Sunday, 20 January 2013

The health benefits of the humble algae: jewels of the sea.

Today I felt I wanted to write about nutrition. What I am going to write about is perhaps rather exotic. And for many, unheard of even. And to some, redundant and superfluous, in view of our daily life tussles and the areas of grave concern that the world has.. So, surely these are not things people want to know about? Well. This is not a view that I have held. I always felt that we need to tackle issues at a ‘sub-atomic’ level, at the grass-root. We have problems in the world today. And some of these problems could be addressed using good information. As we know, knowledge is power; good information could be handy anywhere and anytime. Also, we need to learn and make available the very basics of life and living to all people.  We have to be more aware of our environment and our bounty. We need to learn. While educational institutes do provide us with the basic education, often what appears to be more streamlined understanding of some hitertho unknown areas could remain an unventured field in them. Leaving us rather ignorant. And this is where now and then, I feel, we must make it is our duty to utilize beaconlights and sentinels and spheres of expression like our writing assignments, to make known some greats when we can.
I have a passion for nutrition. Writing about health and nutrition in a website that seeks to discuss the agendas of the world, may seem unusual. But I feel everyone should know about some things that we are available in the world, which are invaluable to people.  And now and again, every area dedicated to every other issue, should devote the few minutes at times to something that is invaluable. Deltawomen reaches out to millions. And I felt Deltawomen could help educate everyone, not just women, about health and nutrition. But today we will not discuss about illnesses and we will not discuss about ways to manage them. We are going to talk about ways to improve our health. We will not talk about exercise and fresh air. We will talk about good nutrition and good food. If we could make healthy food and nutrition available to everyone, life would improve tremendously. A majority of life’s maladies would be averted. What prevents us from distributing nature’s bounty and goodness? Is it ignorance and entrenched lifestyles? Perhaps. Healthful and salubrious, these types of food should form major parts of our diets and should be made readily available to everyone. Let us remember, health is wealth . A large part of our human sufferings would disappear if health could be insured against all odds. Good food is an insurance. So, today I want to discuss about a type of food and spread the knowledge of its amazing goodness . The food item does sound rather exotic …………….hopefully not for long……It is called the seaweed/algae.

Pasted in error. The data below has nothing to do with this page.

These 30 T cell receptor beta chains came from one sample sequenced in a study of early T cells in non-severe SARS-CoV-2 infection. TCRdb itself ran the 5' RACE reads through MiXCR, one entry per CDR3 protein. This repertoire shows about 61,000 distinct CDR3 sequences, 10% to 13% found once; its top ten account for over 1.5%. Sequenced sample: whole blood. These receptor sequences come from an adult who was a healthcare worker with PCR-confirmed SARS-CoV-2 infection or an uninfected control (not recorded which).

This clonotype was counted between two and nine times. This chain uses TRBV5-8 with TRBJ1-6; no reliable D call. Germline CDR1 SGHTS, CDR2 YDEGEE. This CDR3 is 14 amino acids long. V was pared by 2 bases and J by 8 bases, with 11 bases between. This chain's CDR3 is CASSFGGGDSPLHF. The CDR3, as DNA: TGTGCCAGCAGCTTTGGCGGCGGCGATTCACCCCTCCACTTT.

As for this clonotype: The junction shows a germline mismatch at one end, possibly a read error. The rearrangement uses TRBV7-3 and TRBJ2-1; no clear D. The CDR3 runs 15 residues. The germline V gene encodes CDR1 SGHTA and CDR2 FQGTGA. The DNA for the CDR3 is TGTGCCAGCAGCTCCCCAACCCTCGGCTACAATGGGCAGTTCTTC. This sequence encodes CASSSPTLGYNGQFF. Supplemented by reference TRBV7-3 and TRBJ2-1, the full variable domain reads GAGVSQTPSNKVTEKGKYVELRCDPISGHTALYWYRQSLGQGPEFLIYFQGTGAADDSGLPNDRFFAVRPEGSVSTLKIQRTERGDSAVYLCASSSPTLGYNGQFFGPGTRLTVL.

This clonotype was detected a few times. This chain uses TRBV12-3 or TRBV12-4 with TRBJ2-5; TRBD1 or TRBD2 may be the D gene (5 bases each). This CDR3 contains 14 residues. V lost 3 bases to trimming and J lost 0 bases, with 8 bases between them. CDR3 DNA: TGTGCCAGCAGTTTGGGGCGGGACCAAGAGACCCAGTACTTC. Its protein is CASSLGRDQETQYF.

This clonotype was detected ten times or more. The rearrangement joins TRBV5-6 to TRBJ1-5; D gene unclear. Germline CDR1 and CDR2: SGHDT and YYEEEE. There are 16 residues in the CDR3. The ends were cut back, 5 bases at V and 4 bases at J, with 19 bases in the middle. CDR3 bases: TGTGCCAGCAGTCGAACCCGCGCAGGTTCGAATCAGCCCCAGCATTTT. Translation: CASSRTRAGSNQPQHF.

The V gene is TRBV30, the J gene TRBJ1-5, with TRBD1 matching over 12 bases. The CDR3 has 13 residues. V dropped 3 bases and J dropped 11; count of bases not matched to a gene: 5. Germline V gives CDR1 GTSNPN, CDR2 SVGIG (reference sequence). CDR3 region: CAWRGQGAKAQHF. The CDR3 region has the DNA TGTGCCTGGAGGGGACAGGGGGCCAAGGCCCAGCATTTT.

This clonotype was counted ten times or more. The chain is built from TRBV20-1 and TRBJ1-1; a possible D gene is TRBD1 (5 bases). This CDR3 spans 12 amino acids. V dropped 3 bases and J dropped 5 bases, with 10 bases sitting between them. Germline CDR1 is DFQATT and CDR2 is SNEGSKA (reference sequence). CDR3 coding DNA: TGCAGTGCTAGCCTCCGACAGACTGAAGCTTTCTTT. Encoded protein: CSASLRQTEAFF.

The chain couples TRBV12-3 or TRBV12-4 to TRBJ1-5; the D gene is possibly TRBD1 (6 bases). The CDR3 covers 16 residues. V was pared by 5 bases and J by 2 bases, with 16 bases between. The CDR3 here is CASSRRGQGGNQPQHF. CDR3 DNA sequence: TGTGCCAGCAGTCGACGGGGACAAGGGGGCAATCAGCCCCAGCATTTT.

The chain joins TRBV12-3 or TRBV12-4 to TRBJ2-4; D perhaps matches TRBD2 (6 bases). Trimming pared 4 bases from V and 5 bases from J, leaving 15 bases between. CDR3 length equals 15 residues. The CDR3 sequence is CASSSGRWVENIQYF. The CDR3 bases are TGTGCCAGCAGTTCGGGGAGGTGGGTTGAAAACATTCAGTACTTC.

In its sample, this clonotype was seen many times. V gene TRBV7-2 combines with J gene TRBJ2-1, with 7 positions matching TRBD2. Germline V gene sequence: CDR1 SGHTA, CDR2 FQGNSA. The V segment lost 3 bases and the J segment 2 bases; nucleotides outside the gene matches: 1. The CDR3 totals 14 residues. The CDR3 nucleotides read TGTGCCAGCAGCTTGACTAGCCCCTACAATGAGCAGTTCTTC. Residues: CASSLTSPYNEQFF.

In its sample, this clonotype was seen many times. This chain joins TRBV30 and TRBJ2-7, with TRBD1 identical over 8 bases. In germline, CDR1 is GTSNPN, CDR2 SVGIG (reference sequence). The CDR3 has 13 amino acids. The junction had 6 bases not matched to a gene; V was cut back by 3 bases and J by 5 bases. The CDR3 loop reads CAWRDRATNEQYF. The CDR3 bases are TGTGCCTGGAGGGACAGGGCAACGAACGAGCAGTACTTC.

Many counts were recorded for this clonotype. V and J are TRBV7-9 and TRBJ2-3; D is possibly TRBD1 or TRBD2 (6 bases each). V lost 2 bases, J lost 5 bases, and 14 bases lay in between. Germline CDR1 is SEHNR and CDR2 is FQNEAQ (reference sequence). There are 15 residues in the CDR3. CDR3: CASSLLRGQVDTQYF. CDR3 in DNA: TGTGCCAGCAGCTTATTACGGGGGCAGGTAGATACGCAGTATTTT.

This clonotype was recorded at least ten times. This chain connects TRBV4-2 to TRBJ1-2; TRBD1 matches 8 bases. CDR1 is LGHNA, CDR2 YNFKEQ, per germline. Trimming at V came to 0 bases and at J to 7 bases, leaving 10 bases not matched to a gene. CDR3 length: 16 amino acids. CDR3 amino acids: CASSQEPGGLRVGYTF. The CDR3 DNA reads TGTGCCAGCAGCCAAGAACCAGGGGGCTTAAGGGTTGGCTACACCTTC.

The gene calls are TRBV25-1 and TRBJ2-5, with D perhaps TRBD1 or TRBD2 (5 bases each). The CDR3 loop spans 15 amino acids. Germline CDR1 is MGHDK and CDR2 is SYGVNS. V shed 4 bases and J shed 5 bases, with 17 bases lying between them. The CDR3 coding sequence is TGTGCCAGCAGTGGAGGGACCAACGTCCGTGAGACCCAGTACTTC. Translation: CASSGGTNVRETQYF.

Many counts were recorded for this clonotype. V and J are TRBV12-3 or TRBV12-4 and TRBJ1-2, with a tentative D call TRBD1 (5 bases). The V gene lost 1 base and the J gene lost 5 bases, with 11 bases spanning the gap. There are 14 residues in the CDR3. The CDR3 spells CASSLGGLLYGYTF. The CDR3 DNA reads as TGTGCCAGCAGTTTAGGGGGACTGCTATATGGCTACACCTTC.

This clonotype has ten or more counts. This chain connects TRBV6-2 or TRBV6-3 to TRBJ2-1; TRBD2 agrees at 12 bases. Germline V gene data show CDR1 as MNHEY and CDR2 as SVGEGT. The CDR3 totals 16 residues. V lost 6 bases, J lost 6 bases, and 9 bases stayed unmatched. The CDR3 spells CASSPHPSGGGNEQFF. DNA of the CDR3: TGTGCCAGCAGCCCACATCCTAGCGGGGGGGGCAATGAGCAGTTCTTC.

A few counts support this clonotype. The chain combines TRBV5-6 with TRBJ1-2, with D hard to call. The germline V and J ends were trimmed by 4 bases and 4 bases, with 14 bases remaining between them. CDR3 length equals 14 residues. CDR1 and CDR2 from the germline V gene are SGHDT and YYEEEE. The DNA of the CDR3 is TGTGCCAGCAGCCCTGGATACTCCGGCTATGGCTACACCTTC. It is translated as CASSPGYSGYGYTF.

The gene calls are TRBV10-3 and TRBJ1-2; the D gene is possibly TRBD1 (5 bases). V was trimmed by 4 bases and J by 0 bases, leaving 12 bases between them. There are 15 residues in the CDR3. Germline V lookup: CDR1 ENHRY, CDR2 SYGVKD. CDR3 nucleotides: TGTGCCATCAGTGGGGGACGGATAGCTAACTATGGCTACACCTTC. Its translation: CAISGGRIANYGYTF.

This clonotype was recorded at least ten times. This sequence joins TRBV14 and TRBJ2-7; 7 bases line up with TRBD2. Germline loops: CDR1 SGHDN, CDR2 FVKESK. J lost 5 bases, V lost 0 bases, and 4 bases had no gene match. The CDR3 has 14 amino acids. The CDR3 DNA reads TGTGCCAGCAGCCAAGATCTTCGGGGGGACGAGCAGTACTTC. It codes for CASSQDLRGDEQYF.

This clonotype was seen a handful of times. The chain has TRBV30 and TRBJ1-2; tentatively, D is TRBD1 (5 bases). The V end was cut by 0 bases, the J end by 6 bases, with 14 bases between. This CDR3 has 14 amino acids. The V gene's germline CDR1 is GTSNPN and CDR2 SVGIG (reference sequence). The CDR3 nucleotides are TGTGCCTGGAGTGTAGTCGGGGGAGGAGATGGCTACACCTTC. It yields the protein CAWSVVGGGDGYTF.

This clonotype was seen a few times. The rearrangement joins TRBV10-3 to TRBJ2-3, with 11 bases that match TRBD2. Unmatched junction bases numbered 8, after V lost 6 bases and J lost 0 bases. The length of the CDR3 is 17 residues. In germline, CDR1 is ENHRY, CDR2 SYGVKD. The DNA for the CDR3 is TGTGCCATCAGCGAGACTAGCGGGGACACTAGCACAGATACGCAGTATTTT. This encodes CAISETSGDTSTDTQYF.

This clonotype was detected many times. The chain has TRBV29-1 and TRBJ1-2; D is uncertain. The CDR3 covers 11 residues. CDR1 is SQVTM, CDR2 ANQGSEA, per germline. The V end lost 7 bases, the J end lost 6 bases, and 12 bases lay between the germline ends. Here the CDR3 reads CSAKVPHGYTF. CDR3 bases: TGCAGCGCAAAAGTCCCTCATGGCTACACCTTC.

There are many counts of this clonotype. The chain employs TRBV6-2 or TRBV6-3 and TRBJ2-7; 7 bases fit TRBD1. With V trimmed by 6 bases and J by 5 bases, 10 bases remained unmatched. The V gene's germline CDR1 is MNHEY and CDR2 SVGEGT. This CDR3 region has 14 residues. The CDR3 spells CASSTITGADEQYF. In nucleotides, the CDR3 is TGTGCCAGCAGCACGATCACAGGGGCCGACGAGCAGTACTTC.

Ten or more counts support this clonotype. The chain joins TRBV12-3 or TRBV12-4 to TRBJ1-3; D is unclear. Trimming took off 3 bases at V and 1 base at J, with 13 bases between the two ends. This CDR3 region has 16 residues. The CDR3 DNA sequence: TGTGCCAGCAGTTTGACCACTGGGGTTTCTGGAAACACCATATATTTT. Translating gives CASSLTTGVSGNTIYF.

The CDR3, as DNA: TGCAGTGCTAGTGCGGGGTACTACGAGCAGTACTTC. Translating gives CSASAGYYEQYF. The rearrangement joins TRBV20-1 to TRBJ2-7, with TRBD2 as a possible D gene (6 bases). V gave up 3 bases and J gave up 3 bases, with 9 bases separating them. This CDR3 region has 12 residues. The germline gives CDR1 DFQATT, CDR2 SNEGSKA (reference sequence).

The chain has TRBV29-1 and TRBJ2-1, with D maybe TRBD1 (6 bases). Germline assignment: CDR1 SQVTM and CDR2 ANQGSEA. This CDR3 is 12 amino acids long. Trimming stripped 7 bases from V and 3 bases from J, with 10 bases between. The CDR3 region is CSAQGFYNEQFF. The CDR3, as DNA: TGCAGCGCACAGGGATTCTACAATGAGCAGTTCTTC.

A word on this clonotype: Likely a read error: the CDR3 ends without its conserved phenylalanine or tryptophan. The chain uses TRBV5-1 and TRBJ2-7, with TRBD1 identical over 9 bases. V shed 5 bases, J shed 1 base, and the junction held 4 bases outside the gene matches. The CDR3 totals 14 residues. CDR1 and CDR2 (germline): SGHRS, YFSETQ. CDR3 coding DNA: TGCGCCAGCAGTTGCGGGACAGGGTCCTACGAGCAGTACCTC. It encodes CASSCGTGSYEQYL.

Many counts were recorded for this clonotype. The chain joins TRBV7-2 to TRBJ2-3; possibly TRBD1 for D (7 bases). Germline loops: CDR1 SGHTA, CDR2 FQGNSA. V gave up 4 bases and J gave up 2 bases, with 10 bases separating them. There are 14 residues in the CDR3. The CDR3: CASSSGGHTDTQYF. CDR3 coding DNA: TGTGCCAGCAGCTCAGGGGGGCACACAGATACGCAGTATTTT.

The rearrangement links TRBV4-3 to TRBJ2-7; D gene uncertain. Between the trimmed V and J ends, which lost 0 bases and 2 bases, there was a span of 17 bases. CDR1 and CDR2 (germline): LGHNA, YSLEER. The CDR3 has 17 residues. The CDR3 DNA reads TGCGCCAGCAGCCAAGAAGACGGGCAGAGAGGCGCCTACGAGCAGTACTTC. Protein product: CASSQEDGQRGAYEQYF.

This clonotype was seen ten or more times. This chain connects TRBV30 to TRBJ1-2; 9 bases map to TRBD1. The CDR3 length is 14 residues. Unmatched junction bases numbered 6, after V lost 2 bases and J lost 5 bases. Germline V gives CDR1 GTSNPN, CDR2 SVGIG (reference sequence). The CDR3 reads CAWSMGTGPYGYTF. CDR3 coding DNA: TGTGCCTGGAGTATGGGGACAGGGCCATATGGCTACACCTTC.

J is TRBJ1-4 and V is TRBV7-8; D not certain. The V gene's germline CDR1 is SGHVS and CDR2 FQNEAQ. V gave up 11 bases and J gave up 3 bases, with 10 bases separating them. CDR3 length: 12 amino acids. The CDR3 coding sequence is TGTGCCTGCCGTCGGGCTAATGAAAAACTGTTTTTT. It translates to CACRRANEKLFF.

Algae or seaweed has been known to people since time immemorial! Yet, this little plant which is so nutrient dense rarely catches our attention and is often overlooked as people in supermarkets readily steal their glance away, looking at it curiously and then filling their baskets with the more well known options. Lack of popular knowledge and availability has made it a very exotic food ( and yet it is not that expensive! Though we are limited often by the varieties that are available) decorating the Japanese and Oriental food sections only perhaps. Historically, the seaweed was a part of people’s stable diets for those living in coastal areas. Today, people in Japan, Korea, China, Ireland and Scotland still consume this traditional food item.